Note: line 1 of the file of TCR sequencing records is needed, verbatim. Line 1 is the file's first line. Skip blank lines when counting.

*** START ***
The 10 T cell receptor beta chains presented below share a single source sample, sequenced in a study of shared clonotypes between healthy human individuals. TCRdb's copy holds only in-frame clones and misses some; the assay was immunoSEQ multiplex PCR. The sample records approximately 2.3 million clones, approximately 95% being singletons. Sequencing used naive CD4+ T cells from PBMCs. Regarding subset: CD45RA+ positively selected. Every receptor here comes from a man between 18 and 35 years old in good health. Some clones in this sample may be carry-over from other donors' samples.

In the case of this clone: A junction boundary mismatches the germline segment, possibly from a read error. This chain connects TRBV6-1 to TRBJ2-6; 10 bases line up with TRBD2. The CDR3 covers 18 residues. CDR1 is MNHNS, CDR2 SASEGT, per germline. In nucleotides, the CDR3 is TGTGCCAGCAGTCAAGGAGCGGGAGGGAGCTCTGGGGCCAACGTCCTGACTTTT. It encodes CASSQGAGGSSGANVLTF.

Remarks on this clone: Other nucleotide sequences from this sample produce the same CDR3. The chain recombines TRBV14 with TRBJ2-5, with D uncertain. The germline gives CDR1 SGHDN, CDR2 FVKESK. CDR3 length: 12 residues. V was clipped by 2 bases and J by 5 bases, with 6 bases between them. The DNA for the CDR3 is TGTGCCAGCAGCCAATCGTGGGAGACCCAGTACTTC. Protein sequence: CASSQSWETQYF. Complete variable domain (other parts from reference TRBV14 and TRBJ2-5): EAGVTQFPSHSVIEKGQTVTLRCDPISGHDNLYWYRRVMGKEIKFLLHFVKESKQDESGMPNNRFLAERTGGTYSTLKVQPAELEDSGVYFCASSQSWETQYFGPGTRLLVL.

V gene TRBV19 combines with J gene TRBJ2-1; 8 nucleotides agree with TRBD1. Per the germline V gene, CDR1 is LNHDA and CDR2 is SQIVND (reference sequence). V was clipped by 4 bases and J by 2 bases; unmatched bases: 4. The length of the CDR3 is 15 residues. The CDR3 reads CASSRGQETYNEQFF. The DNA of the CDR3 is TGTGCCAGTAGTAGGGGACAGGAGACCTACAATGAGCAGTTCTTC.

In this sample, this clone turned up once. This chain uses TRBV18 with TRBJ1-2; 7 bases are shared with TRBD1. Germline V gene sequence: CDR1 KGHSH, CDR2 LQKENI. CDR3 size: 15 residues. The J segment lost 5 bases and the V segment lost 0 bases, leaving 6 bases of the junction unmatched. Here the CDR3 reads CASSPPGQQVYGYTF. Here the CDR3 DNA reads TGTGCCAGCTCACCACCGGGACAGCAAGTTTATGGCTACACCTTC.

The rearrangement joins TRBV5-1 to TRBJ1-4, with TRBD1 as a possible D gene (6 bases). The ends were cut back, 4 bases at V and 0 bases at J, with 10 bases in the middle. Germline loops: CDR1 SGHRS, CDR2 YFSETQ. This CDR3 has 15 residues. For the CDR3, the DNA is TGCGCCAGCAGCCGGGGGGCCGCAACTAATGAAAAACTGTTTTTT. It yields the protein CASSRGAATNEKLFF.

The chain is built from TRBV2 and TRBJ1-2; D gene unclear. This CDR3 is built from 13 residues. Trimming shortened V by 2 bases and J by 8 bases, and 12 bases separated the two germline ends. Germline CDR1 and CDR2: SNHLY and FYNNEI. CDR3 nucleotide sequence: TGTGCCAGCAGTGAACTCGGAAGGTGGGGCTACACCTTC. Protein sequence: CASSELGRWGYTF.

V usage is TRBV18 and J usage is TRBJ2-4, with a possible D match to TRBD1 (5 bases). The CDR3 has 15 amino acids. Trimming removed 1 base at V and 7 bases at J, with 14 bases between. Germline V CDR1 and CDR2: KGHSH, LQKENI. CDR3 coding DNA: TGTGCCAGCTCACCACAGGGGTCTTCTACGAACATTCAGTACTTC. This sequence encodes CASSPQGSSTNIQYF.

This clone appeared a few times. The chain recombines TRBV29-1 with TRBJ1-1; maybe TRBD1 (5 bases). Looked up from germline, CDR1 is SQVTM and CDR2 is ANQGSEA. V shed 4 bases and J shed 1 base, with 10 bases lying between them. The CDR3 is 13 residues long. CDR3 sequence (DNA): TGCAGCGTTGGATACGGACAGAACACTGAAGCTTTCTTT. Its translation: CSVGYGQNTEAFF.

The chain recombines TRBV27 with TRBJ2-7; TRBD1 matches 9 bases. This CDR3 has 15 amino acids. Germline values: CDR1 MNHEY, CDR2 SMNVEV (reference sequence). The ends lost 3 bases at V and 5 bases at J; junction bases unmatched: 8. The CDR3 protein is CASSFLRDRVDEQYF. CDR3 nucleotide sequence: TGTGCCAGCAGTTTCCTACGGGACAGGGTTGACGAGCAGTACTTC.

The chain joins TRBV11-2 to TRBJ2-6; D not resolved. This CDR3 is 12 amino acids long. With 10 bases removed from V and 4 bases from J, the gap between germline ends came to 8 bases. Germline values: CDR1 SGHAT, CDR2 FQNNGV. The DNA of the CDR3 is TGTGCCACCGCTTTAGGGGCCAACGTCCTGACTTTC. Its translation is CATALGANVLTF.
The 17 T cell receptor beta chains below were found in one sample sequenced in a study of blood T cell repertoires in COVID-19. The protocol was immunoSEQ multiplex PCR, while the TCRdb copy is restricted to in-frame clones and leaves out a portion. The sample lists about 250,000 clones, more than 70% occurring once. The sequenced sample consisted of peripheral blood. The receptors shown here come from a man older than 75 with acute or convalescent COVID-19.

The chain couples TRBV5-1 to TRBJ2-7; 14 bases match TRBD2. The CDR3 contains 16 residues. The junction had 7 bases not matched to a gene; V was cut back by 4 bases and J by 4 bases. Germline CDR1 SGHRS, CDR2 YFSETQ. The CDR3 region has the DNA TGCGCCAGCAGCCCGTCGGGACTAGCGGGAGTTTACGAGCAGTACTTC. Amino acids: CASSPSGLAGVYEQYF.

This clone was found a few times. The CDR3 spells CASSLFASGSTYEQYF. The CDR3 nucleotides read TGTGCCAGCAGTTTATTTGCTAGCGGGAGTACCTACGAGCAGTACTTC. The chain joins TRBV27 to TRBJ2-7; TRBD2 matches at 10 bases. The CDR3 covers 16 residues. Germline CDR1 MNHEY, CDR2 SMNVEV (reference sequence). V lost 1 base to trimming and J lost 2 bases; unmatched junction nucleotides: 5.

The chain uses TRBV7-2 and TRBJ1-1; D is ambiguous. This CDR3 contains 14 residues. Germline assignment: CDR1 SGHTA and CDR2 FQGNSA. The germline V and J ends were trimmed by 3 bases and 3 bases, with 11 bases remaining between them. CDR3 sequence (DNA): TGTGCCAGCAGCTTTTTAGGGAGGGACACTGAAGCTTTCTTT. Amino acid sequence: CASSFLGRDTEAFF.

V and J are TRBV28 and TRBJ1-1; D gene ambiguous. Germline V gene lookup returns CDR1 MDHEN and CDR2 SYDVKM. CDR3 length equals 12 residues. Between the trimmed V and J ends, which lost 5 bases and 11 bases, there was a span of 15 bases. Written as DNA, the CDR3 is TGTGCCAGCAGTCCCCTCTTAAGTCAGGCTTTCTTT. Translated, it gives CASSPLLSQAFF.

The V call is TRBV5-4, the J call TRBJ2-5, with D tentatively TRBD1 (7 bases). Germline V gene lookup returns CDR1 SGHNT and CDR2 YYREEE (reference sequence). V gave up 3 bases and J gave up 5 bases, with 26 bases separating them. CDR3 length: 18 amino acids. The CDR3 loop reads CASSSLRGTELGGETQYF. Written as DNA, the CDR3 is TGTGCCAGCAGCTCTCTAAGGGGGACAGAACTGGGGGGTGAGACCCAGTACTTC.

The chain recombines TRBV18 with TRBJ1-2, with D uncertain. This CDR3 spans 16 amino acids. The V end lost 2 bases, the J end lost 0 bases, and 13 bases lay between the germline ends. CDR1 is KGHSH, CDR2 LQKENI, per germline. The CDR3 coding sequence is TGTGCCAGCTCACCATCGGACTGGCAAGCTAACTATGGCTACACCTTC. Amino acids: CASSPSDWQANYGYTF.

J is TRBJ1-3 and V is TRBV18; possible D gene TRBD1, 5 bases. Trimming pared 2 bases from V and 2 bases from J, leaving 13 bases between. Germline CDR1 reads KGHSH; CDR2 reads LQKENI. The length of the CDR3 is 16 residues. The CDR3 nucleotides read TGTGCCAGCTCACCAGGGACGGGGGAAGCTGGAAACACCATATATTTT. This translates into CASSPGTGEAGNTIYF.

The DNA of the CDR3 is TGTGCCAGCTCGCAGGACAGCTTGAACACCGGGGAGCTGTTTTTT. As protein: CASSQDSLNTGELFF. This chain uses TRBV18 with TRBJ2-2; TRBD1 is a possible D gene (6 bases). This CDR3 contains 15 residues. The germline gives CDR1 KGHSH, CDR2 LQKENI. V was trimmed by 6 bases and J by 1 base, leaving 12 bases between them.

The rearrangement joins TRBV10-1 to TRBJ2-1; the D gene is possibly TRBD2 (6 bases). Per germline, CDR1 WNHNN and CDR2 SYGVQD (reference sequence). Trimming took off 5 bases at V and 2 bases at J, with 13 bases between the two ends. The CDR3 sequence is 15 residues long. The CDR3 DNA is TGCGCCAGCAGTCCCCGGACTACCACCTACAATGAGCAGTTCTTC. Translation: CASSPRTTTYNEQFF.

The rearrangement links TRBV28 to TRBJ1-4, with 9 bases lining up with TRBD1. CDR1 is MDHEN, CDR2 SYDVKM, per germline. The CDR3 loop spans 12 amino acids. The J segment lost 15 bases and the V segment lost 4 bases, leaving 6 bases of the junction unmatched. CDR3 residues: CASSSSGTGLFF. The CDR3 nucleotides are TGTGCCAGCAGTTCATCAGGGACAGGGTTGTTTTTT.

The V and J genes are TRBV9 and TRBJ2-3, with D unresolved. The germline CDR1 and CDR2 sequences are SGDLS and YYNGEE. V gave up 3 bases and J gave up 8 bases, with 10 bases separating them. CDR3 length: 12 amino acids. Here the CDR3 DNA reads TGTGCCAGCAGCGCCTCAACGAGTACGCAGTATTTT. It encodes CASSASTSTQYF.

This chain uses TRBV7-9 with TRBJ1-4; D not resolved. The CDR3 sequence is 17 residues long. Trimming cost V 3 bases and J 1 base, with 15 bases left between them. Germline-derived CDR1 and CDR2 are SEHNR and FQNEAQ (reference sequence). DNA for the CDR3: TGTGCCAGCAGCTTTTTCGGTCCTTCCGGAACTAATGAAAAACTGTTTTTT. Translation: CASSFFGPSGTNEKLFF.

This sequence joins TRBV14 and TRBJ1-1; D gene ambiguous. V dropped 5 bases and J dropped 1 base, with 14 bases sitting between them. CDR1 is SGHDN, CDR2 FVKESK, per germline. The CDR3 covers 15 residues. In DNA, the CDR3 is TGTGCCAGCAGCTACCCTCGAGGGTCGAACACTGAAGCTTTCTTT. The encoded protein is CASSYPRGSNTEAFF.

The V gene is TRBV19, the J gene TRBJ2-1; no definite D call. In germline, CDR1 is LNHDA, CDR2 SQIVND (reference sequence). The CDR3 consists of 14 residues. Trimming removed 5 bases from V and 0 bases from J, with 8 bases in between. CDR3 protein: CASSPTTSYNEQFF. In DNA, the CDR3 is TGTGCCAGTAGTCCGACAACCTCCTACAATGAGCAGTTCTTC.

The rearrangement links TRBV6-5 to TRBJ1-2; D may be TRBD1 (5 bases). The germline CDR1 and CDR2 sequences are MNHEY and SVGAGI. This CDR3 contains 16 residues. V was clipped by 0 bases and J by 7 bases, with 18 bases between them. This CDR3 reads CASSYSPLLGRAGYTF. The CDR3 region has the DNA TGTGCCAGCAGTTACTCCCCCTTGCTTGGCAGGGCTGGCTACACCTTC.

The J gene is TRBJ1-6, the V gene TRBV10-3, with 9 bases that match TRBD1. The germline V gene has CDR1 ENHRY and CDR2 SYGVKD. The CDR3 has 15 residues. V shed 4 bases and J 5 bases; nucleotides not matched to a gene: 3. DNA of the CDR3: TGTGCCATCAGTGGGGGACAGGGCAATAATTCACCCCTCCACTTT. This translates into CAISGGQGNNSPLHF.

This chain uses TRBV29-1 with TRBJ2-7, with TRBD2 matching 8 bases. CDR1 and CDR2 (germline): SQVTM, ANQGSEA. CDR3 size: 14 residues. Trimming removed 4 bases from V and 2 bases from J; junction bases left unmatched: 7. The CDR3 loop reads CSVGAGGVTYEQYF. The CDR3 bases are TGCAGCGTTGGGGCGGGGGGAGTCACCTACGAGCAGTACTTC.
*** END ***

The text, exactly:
The 10 T cell receptor beta chains presented below share a single source sample, sequenced in a study of shared clonotypes between healthy human individuals. TCRdb's copy holds only in-frame clones and misses some; the assay was immunoSEQ multiplex PCR. The sample records approximately 2.3 million clones, approximately 95% being singletons. Sequencing used naive CD4+ T cells from PBMCs. Regarding subset: CD45RA+ positively selected. Every receptor here comes from a man between 18 and 35 years old in good health. Some clones in this sample may be carry-over from other donors' samples.